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Jihadist violence emptied an entire village of nearly 8,000 people in northern Burkina Faso over the weekend, Radio France Internationale (RFI) reported on Wednesday.

Roughly 7,600 people fled the village of Solhan in Yagha province this week for Sebba, the capital of Yagha, located nine miles away, according to RFI. Others headed to the nearby village of Sampelga, according to the United Nations High Commissioner for Refugees (UNHCR).

Solhan “has been completely emptied of people,” Burkina Faso Communications Minister Ousseni Tamboura told reporters on June 9. The displaced people from Solhan “include more than 2,000 children” the UNHCR reported on June 8.

A local government official in Yagha province told RFI on June 9 that “most of those who left Solhan, near the border with Niger, had already been fleeing jihadist violence, including in the Mansila district to the west.”

Jihadist terrorists stormed the village of Solhan on June 5, killing at least 138 people and seriously wounding 40 others, though “local sources put the death toll higher,” according to RFI. The attack was the deadliest in Burkina Faso by jihadists since Islamist terrorists launched an insurgency in the country in 2015.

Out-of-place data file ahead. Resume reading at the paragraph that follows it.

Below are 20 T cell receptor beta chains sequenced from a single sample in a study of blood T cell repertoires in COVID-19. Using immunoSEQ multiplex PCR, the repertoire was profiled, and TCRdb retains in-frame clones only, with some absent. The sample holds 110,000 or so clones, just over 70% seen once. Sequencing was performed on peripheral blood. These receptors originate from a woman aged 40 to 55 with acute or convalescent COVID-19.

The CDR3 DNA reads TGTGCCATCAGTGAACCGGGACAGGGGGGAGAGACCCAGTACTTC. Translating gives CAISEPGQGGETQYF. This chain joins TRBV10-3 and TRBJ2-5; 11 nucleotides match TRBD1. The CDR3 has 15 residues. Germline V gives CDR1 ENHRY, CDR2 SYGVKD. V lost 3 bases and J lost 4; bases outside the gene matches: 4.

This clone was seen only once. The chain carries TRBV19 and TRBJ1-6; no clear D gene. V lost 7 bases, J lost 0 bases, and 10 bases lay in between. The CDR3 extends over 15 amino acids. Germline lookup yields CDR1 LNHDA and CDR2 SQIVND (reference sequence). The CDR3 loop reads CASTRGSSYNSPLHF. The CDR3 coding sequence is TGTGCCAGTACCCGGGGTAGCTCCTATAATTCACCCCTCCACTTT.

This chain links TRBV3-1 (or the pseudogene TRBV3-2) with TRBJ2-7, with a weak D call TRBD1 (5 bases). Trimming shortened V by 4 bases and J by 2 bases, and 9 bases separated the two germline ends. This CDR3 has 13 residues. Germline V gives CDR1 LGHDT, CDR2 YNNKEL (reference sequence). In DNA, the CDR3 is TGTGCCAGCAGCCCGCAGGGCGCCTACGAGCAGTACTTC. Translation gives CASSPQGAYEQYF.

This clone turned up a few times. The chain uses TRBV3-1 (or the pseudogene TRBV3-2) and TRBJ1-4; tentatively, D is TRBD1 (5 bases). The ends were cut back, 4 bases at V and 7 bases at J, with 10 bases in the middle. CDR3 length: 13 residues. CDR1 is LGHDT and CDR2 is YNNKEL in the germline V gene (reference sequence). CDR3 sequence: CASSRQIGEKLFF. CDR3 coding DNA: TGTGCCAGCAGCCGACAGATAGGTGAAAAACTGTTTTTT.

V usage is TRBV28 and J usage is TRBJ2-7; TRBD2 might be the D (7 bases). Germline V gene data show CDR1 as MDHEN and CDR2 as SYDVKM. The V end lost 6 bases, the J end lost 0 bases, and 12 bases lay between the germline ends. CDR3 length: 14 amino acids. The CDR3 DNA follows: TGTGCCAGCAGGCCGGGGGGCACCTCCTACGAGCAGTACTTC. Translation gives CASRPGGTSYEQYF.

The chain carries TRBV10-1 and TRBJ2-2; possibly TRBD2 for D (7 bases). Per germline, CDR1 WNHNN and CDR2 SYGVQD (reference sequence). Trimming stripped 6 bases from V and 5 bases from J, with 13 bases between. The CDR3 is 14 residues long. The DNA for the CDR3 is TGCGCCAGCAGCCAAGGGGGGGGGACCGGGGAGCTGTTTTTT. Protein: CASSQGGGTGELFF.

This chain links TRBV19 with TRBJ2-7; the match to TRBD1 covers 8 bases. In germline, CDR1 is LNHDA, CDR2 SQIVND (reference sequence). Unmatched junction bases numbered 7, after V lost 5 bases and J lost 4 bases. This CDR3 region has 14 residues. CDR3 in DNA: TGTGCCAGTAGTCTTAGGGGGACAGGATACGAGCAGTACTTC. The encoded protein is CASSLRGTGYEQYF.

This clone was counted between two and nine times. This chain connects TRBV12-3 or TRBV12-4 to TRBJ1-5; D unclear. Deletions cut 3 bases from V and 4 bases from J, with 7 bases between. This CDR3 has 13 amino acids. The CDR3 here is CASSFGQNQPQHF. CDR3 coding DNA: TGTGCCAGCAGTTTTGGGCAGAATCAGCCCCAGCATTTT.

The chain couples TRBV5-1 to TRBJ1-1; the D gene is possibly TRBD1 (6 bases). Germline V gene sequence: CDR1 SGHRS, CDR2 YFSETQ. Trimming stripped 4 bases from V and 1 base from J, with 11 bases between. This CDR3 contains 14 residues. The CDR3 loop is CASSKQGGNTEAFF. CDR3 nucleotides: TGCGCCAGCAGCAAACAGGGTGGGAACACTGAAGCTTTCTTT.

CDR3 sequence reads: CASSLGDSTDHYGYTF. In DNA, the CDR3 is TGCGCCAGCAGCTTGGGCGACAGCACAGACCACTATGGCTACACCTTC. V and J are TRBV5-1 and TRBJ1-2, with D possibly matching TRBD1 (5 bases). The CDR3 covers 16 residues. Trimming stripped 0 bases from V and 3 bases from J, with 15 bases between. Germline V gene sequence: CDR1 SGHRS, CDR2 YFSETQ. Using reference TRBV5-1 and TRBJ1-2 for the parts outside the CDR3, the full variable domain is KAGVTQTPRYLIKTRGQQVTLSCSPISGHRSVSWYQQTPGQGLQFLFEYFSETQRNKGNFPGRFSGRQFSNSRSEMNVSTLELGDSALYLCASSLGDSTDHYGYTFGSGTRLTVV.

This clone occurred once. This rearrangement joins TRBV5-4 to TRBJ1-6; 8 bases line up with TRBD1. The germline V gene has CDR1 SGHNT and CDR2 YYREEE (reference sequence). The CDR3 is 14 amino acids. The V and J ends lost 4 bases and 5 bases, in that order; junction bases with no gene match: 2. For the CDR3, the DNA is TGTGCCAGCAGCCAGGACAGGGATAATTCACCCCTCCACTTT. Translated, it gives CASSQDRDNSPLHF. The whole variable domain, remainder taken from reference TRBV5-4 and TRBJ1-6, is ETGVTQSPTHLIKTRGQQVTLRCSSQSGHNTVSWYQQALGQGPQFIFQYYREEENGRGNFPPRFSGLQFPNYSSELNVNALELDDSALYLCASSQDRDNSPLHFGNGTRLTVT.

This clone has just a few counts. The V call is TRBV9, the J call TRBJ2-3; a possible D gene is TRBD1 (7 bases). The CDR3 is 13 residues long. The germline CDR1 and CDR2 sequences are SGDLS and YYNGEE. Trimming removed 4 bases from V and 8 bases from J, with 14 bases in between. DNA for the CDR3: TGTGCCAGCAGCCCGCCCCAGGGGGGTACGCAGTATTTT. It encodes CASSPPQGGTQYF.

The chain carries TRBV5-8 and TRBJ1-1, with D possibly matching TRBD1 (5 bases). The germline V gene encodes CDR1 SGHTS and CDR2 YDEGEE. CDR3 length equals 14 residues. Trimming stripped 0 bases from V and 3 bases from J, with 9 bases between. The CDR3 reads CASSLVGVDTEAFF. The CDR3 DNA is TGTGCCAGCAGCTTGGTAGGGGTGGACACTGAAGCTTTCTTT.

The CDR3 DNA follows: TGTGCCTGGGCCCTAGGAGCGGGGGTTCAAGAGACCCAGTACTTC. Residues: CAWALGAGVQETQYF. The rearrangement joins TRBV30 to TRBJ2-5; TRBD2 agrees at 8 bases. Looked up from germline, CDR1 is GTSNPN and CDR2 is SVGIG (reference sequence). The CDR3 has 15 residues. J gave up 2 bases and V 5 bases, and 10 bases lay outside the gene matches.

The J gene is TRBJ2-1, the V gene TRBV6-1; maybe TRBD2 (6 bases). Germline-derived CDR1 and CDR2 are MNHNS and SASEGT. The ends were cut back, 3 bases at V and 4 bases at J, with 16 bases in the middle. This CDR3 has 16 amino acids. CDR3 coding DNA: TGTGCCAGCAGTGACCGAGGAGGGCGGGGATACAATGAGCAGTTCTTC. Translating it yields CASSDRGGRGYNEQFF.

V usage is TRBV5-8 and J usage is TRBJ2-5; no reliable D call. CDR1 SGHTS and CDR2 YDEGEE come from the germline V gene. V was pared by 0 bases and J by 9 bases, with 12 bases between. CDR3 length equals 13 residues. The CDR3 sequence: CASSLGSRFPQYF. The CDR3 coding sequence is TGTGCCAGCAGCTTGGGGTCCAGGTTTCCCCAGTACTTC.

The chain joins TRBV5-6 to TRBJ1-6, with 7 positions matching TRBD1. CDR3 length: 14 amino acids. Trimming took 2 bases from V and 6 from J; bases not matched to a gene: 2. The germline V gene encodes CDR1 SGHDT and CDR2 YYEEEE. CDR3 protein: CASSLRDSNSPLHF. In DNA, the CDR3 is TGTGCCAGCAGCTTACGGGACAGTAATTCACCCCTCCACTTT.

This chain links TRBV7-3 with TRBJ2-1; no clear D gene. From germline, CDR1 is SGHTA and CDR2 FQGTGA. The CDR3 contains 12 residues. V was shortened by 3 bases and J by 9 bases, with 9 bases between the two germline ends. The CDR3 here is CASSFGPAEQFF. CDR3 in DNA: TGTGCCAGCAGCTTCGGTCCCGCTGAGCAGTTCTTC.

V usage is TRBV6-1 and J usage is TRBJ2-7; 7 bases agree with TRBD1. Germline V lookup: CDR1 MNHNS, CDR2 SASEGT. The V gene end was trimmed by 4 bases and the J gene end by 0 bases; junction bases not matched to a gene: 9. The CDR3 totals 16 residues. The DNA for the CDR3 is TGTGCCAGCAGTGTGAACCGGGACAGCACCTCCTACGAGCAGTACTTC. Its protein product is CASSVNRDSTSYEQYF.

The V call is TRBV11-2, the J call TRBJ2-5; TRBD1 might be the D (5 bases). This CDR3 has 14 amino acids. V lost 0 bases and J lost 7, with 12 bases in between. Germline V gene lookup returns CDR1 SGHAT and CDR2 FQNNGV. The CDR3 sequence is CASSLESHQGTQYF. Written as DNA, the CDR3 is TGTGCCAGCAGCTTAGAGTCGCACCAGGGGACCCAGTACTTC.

The jihadists “burned almost everything [in Solhan], houses, the market, the school and the dispensary,” a local government official told RFI on June 9.

“The assailants arrived at around 2:00 am on Saturday morning on motorbikes and targeted a position of the Volunteers for the Defence of the Motherland (VDP), an anti-jihadist civilian defence force which backs the [Burkina Faso] national army,” RFI reported on June 6.

“They pillaged the town, then burnt cars and shops before escaping several hours before national security forces arrived,” the mayor of Sebba, Hamadi Boubakar, told reporters on June 6.

Solhan had an established civil defense force because it has previously suffered jihadist terror attacks. The village is located near Burkina Faso’s borders with Mali and Niger, where Islamist terrorists linked to al-Qaeda and Islamic State regularly target civilians and soldiers.

Burkina Faso has struggled to contain Islamist violence across its northern region since 2015 when jihadist terrorist groups including the Group to Support Islam and Muslims (GSIM) and the Islamic State in the Greater Sahara (EIGS) launched an Islamist insurgency in the country. The terror attacks first sprouted in northern Burkina Faso near the country’s border with Mali, but have since spread to the country’s east. An estimated 1,400 people have died from jihadist terrorism in Burkina Faso since the insurgency began while more than one million people have been displaced by the violence.

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